Waylaid Dialectic

November 23, 2010

The Trouble with Capitalism

Filed under: Social Justice,Theory — terence @ 7:25 pm
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I haven’t got anything against capitalism in principle. Private property and markets, coupled with collective action in the form of enabling, enforcing and ameliorating institutions and programmes seems like the least worst way of organising a modern economy. Actually, more than that, it seems like something that could probably do quite a good job of affording most people the good life. Or, at least, it would if it could ever actually exist. The trouble with capitalism is that, inevitably, some people either start or end up real rich. And with money comes power, and the ability to mold belief, and rig institutional arrangements to the benefit of elites.

Don’t believe me? Have a listen to this episode of Blogging Heads TV. Deeply depressing…

July 29, 2010

And you sir are a very boring man

Filed under: Theory — terence @ 11:55 am
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Before, as I was walking around the building where I’m housed (after a couple of hours of reading I needed a break) I had a eureka moment. Unfortunately it had nothing to do with my PhD, but anyhow.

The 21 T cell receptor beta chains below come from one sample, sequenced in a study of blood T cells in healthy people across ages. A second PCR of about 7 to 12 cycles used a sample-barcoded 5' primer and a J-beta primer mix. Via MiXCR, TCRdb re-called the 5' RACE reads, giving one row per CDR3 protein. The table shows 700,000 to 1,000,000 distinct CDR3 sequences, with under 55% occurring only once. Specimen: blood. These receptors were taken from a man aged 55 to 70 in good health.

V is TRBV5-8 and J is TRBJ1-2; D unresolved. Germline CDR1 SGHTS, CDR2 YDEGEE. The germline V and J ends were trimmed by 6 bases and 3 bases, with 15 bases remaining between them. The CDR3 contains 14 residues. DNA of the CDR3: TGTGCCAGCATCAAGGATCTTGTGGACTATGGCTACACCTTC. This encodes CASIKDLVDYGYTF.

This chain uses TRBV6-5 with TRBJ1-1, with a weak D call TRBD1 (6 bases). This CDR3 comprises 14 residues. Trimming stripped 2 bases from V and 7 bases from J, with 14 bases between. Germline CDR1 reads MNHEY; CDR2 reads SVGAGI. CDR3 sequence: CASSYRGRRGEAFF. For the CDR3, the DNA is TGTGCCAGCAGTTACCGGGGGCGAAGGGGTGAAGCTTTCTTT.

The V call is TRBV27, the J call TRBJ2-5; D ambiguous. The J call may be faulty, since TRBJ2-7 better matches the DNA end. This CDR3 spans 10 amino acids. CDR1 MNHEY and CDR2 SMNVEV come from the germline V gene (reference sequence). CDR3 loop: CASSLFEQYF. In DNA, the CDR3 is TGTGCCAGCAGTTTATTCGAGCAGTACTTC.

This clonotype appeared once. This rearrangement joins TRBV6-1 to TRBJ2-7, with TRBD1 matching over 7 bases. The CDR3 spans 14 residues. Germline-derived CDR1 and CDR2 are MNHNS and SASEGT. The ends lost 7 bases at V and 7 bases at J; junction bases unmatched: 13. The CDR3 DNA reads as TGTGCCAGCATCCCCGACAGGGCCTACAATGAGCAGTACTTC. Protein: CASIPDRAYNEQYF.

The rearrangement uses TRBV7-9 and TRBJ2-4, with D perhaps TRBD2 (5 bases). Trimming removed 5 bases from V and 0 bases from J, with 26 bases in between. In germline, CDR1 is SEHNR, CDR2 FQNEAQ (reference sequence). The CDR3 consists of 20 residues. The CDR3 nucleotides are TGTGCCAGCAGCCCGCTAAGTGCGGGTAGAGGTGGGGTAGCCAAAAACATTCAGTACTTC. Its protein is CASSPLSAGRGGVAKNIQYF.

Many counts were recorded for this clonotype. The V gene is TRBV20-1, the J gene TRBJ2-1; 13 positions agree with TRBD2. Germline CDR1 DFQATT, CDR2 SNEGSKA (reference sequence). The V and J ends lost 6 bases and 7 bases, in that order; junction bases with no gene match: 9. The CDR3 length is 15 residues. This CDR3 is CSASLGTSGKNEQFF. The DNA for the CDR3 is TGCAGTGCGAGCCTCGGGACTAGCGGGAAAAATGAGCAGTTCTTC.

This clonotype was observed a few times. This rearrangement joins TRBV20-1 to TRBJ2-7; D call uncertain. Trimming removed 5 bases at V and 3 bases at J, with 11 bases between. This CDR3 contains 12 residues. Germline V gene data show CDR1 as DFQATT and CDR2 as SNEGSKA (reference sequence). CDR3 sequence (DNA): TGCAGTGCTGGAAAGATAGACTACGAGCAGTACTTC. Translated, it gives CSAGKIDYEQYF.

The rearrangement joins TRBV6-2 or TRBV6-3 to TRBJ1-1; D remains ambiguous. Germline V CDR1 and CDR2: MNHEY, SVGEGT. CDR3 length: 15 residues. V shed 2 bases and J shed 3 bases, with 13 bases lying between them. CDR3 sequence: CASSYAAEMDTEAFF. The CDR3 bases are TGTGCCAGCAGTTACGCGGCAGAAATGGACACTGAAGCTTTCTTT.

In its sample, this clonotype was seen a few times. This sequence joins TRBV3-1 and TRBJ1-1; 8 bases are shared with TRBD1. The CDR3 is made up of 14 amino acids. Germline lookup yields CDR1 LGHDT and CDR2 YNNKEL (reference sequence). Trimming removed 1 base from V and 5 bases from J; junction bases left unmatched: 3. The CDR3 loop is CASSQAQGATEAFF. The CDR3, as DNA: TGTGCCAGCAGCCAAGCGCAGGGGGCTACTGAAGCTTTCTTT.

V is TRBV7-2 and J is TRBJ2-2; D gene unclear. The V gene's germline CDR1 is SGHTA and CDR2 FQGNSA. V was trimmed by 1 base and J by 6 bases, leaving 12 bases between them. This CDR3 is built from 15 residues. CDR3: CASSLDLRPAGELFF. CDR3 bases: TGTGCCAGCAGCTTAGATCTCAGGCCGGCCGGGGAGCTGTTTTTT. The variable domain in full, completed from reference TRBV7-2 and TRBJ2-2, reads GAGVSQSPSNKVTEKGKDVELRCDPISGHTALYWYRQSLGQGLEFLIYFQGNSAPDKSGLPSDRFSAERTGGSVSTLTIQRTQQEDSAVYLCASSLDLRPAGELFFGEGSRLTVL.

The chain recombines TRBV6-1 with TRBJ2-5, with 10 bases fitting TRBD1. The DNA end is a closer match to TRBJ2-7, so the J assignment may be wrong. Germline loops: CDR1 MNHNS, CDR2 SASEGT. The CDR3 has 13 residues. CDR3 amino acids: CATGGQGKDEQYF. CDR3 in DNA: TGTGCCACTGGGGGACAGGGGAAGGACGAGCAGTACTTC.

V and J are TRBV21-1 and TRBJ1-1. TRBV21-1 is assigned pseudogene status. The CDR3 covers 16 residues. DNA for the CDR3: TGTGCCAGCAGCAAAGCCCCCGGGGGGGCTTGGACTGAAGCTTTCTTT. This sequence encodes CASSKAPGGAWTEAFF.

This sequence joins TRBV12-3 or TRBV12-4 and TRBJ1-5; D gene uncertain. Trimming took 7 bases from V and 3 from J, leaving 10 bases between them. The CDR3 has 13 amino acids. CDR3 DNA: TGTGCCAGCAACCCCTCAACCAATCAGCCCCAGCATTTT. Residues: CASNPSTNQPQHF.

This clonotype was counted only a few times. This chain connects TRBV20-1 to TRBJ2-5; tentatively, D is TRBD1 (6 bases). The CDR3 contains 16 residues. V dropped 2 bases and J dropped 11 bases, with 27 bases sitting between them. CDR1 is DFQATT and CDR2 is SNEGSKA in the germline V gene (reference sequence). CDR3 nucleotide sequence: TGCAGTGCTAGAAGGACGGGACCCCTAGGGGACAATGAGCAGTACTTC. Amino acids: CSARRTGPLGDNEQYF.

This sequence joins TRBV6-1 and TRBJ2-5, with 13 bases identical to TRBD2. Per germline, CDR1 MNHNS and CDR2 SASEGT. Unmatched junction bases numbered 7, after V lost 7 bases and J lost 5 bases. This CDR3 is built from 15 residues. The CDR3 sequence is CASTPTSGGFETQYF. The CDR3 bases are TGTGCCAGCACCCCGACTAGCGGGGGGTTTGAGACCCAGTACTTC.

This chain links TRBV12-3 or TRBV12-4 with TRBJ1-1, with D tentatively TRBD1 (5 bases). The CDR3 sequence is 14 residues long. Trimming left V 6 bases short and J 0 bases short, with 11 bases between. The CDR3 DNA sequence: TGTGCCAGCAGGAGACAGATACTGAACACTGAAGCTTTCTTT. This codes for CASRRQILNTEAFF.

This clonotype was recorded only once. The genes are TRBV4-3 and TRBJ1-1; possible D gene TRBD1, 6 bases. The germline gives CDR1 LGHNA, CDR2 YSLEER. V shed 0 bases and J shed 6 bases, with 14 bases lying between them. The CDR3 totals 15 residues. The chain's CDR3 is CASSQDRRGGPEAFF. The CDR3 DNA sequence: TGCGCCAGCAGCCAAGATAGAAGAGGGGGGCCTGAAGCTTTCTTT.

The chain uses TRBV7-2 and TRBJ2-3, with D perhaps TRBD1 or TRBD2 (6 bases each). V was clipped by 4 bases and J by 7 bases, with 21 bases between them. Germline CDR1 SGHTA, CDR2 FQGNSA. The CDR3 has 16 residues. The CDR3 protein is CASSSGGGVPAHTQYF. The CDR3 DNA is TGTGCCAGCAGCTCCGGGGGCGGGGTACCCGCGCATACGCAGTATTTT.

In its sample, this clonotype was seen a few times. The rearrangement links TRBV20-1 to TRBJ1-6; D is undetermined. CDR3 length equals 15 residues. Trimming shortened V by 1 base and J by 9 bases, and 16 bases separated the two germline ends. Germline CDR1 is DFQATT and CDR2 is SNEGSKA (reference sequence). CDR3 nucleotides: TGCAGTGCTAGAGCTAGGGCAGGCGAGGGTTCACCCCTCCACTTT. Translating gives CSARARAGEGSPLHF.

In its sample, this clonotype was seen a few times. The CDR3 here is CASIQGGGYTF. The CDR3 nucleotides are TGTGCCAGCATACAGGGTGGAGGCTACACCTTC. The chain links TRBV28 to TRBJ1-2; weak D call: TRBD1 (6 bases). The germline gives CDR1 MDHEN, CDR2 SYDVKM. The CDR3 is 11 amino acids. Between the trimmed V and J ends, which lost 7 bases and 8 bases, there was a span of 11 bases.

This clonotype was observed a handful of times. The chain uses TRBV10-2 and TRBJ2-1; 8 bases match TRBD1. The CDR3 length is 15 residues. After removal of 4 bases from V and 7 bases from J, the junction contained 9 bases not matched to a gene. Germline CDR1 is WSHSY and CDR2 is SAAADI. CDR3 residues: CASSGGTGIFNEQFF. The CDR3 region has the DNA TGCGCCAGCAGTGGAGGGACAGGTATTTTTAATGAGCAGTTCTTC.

It seems to me that there’s a Wallace Line of sorts between liberal and radical left wing thought. This being that, to a liberal, at some certain level human nature is fixed (or at least bounded). This mightn’t be the rational self interested actor of Econ 101, but rather, perhaps, a more complicated type – one which has some propensity to altruism, a sense of fairness, and is responsive to norms – but nevertheless in some key ways liberals don’t see human nature as changing in any systematic way in any meaningful time frame. People on the radical left, however, often do see such scope for change. For classical Marxists, at least as I understand them, material and political structures drive human nature and if these change, humans will change, perhaps from self interest to solidarity and shared concern. On the other hand for post-structuralists, the key constraint on human nature is discourse: we’re confined by socially produced knowings and meanings, and if these might be changed, then so might humans.

So there you have it my (quite possibly not original) exciting thought and hopefully helpful typology for the day.

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